For the SWIPE maps, I love exploring this one showing how human activities has reshaped the physical environment.  What activities are creating the new patterns that you see?

 

Tags: historical, mappingESRIStoryMap.

GeoSettr

In May 2013, GeoGuessr came online and quickly became a favorite quiz game of geo-enthusiasts.  Using 5 random locations in Google Street View.  The game player can search the area in Street View and then make a guess as to where it is on the map.  Using GeoSettr, you can create your own GeoGuessr challenge by choosing five locations on Google Street View.

Source: geosettr.ml

You can customize your own GeoGuessr quizzes now, as others pan and zoom in the StreetView to explore the landscape you selected and find more context clues as to where that location is.  Try my sample quiz that I made based on these 5 clues.   

  1. The best place to get clam cakes and doughboys in RI
  2. My hometown is home to this center of athletic excellence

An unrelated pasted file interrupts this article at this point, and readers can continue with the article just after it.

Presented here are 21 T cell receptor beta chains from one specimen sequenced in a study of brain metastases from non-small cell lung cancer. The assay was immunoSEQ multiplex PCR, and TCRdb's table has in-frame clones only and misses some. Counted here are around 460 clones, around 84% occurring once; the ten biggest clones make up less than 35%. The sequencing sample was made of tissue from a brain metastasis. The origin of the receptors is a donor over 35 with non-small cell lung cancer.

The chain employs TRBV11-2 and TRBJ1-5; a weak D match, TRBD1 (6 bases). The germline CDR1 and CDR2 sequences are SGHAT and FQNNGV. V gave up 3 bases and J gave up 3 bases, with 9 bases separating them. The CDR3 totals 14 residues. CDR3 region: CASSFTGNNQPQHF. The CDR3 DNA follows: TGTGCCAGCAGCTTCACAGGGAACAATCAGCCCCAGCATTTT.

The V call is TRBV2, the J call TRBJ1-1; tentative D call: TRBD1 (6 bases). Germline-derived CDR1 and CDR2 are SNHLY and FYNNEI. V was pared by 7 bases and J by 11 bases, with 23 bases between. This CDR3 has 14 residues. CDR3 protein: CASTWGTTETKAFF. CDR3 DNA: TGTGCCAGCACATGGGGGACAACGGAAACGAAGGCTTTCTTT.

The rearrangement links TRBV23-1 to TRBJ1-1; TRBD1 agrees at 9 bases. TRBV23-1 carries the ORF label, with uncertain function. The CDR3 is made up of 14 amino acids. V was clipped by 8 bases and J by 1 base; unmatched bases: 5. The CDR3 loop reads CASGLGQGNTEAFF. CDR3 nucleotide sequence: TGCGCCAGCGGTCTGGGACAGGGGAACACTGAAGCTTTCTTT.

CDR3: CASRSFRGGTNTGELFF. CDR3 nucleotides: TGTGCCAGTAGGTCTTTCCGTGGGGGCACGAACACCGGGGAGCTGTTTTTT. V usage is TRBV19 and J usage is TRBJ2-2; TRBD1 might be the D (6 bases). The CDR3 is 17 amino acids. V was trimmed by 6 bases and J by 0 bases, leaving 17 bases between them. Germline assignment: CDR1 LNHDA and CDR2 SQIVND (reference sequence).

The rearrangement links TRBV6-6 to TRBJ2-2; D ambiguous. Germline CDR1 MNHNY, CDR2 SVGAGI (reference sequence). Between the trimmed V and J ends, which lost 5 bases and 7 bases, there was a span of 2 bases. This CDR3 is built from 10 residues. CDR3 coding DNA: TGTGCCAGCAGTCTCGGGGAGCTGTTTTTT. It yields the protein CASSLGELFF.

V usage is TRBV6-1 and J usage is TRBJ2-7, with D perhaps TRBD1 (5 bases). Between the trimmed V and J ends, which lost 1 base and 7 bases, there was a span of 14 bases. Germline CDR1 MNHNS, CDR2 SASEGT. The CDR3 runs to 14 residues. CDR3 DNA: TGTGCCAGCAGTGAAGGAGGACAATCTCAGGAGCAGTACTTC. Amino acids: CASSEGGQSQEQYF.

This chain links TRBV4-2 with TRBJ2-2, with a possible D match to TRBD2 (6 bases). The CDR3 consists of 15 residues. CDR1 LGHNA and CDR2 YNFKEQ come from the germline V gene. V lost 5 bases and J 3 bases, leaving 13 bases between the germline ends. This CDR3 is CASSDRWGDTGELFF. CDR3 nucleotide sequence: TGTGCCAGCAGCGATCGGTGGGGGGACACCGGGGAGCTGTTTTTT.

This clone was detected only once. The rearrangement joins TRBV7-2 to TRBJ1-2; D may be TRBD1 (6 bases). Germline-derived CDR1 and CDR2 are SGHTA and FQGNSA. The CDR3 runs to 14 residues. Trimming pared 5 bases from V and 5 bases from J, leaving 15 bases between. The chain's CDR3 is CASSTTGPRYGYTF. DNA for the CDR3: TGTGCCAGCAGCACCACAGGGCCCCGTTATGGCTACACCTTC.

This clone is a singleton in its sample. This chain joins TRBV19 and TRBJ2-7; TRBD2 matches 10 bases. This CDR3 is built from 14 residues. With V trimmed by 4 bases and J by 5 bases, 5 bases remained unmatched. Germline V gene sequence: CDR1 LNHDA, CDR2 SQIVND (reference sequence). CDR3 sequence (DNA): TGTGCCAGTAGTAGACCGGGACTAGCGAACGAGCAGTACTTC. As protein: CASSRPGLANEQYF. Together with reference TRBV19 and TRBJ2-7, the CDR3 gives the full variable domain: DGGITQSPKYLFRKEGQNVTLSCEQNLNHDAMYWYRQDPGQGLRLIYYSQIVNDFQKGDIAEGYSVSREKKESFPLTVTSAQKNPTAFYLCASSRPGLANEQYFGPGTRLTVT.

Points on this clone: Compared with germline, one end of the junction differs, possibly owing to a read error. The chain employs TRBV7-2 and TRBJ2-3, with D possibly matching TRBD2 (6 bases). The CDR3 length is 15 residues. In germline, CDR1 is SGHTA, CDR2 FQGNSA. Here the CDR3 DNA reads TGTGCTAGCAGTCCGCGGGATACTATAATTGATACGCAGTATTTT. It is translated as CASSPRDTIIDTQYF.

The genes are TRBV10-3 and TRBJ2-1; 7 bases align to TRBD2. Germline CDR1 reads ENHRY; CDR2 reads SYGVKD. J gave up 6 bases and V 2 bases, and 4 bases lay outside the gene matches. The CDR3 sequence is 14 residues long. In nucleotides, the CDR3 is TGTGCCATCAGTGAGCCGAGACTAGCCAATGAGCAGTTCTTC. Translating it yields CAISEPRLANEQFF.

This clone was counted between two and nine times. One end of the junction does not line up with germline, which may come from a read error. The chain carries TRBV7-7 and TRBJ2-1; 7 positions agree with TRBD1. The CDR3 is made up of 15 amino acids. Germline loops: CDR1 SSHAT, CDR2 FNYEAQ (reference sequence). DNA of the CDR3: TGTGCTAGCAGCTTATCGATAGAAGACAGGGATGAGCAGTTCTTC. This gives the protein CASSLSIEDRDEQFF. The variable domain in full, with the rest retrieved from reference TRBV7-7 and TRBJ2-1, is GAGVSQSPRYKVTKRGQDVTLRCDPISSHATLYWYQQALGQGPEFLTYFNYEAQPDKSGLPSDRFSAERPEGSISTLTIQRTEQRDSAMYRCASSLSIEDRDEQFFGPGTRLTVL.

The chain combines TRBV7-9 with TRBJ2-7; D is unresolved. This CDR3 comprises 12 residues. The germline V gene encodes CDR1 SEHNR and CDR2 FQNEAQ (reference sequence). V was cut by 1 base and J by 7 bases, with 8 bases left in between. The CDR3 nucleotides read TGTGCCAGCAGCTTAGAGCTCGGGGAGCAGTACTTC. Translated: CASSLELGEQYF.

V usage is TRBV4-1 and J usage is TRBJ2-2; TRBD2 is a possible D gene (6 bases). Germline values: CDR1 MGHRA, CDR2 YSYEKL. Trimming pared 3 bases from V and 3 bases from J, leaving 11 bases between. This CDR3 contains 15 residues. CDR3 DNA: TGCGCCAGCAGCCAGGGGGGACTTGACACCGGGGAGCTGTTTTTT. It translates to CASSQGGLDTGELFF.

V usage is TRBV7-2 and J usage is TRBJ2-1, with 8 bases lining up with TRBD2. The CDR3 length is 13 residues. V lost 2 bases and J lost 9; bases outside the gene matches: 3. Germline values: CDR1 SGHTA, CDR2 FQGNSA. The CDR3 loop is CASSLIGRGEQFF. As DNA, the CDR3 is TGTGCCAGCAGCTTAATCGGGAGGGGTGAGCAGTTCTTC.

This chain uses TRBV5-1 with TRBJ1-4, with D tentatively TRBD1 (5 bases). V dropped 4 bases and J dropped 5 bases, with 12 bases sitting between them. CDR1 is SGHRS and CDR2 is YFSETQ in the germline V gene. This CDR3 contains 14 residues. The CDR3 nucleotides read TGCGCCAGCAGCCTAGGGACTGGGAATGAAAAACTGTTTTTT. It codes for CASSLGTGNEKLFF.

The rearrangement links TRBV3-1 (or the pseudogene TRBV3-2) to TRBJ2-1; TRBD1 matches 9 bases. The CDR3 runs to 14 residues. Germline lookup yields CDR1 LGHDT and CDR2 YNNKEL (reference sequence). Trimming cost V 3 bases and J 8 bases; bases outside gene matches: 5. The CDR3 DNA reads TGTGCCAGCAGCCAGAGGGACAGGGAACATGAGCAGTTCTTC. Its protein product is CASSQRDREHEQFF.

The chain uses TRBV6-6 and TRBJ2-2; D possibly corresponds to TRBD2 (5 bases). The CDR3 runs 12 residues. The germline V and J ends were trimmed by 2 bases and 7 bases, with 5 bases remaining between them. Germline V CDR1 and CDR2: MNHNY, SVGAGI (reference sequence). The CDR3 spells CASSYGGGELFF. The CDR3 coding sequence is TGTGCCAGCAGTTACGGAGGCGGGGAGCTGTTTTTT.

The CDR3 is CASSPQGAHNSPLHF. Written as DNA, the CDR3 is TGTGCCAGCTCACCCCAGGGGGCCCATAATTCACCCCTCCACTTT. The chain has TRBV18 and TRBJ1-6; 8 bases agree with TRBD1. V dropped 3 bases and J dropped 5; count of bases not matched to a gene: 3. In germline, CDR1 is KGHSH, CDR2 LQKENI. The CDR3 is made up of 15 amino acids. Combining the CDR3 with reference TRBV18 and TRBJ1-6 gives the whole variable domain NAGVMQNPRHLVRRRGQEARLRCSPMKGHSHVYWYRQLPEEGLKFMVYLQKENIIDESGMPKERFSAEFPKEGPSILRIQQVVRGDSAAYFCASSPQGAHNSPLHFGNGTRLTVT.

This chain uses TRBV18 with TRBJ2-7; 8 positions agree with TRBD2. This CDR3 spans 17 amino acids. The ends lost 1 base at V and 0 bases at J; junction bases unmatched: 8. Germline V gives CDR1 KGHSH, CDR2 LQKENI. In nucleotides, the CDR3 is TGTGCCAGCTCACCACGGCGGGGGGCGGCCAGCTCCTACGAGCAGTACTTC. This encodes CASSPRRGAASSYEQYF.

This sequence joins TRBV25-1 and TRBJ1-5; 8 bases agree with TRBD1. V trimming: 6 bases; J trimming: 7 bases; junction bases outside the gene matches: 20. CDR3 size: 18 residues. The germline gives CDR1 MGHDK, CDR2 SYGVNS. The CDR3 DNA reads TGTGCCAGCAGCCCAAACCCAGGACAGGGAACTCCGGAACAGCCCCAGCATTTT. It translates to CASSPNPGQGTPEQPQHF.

3. This monument was a part of my research in this Latin American city
  4. This is where I went to school to get my Ph.D.
  5. Home to the movie “Close Encounters,” this National Monument has always fascinated me.  

Tags: landscape, place, trivia.

How Does the U.S. Census Bureau Define Rural?

“The U.S. Census Bureau has designed a multimedia application experience, a story map, called ‘Rural America: How Does the U.S. Census Bureau Define Rural?’ This story map contains interactive web maps, tables, information, and images to help explain how the Census Bureau defines ‘rural.’ Many rural communities rely on American Community Survey (ACS) 5-year estimates, rather than ACS 1-year estimates, because of population thresholds. This story map helps data users understand the history and definition of ‘rural.’ Watch this video and then visit the story map to learn more.” Visit the Story Map: http://go.usa.gov/x8yPZ